Wynne government failing Londoners in Mental Health Crisis: MPP Sattler

During question period Wednesday, Peggy Sattler, NDP MPP for London West, demanded an acknowledgement from Kathleen Wynne that she is failing Londoners by refusing to approve a mental health project to help thousands of Londoners.

This was the sixth time MPP Sattler has raised the issue in the Ontario legislature over the past three months, as yet another London West constituent contacted her to report a disastrous mental health ER experience.

NPD MPP demands Wynne stop planned closure of five hospitals

Today, Welland MPP Cindy Forster was joined by the Ontario Health Coalition and the Niagara Health Coalition to demand that Premier Kathleen Wynne and her Liberals stop their plan to close five hospitals in the Niagara region.

The group brought more than 2,500 letters from community members urging the government to immediately stop the planned hospital shut-downs. 

“The Liberal government has a proposal in place to close more hospitals in South Niagara – in Welland and Port Colborne – all based on a non-validated report issued in 2012 by Kevin Smith that experts describe as a report lacking ‘total evidence or reference,’” said Forster. “ The proposal was put forward without any formal consultation with families in my community. Should it move forward, the restructure will be unprecedented, putting tens of thousands at risk.”

The government’s current proposal is to entirely close five community hospitals in the Niagara region, in Welland, Port Colborne, Fort Erie, Niagara-on-the-Lake and Niagara Falls, and replace them with one hospital on the southern outskirts of Niagara Falls. The Welland hospital, alone, provides health services for roughly 100,000 Welland and area residents.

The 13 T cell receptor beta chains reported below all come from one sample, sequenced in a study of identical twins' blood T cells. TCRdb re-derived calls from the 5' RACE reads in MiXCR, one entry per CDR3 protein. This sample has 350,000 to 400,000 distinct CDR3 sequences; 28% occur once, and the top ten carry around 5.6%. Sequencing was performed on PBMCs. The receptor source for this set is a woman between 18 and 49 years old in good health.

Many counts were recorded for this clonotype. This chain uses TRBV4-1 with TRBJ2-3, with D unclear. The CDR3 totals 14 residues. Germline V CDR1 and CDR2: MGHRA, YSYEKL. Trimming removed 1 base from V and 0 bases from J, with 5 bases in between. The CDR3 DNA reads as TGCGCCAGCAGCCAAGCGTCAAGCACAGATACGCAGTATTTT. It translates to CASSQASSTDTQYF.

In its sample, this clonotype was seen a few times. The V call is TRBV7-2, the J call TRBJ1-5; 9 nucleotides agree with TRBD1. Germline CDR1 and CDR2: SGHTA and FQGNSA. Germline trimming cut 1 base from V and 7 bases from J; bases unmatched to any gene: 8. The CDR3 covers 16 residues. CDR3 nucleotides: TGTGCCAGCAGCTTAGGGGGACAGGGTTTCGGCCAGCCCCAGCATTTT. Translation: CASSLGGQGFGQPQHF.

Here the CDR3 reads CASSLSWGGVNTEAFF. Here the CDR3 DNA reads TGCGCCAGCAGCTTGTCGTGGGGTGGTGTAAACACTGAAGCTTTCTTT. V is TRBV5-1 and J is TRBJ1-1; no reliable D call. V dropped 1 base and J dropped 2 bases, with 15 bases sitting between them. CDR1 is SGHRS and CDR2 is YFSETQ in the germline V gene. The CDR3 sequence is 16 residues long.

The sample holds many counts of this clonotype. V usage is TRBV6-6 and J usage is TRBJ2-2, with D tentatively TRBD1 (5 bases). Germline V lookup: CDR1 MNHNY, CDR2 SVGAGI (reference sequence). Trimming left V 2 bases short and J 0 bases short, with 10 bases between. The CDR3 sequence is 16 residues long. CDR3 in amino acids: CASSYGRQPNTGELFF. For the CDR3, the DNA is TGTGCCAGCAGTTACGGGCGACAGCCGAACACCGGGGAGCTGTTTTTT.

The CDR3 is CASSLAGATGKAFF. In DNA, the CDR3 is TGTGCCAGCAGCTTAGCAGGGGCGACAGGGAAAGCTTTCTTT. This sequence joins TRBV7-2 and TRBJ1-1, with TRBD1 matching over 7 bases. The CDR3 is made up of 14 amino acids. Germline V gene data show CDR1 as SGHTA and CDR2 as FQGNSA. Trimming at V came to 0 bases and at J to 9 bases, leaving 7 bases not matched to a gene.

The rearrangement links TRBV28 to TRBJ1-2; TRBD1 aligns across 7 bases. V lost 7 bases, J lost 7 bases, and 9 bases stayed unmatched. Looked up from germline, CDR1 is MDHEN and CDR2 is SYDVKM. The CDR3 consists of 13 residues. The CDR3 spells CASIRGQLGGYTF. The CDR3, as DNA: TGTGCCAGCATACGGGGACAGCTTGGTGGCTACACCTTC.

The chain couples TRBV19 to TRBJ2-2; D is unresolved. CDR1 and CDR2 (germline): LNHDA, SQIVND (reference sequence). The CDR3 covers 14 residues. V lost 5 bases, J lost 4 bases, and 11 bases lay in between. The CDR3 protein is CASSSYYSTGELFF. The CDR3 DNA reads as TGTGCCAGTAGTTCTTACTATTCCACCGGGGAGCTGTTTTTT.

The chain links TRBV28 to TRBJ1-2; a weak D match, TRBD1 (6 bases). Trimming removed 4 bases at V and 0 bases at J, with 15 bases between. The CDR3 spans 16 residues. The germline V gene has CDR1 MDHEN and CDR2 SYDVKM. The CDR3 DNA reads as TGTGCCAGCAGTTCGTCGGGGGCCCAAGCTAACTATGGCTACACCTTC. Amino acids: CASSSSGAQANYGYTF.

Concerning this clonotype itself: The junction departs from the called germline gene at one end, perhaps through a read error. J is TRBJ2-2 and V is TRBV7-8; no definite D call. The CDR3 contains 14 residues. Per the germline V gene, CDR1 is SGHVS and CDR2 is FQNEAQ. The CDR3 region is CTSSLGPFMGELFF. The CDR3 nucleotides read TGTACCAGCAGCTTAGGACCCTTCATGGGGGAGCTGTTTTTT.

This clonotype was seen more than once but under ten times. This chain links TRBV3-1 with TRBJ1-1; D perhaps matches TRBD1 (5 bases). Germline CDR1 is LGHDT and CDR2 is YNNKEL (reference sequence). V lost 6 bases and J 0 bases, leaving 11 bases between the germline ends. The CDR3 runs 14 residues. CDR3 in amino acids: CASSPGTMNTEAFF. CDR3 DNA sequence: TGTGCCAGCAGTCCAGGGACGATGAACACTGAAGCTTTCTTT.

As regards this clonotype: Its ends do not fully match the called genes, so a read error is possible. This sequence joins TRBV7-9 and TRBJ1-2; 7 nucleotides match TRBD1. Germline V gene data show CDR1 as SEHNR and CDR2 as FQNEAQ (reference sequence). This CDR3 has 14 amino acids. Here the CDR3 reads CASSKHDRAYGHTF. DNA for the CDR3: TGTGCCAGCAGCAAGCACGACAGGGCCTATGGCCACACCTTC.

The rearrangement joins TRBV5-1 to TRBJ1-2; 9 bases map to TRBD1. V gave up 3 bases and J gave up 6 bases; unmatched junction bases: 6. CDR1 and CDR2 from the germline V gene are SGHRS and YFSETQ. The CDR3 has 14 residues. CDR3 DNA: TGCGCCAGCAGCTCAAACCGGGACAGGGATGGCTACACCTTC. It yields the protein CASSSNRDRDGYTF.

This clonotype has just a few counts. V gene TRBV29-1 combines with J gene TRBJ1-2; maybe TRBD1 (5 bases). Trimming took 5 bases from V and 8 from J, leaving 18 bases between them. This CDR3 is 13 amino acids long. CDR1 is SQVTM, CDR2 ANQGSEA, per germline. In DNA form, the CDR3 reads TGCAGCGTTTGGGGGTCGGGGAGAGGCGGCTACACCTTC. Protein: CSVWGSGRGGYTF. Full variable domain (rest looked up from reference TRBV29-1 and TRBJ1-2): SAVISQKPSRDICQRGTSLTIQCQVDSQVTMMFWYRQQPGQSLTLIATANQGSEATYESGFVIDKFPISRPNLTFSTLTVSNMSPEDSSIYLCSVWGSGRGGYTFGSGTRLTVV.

“We know that Niagara has one of the highest populations of seniors in the province – many of whom live on lower incomes. Worse, the region already has one of the lowest number of long-term care beds per population of seniors,” said Forster. “Studies show that with increased growth in the region as a result of more and more people drawn to the area, closing more hospitals in our community will have devastating impacts on already high capacity levels, putting families at enormous risk.”

The currently proposed ambulatory care centre to replace the hospital will not be a hospital. It won’t provide in-patient health care services, emergency care, nor complex and acute care. Welland and South Niagara area residents concerned about the closure of their hospitals joined Forster to present Wynne with over 2,500 personal letters opposing the closure of their local hospitals.

“Will the minister listen to the experts, and to the message brought by constituents today and put an immediate stop to the short-sighted proposal to closing the Welland and Port Colborne hospitals?” asked Forster.

 

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Events
August
20
Sunday
@ 02:00 PM
Art Show, Wine & Cheese: "Artists of the Land Between"
Location: 5155 Black River Road in Washago, ON, Canada

An event in support of Simcoe North NDP.

$55 per person.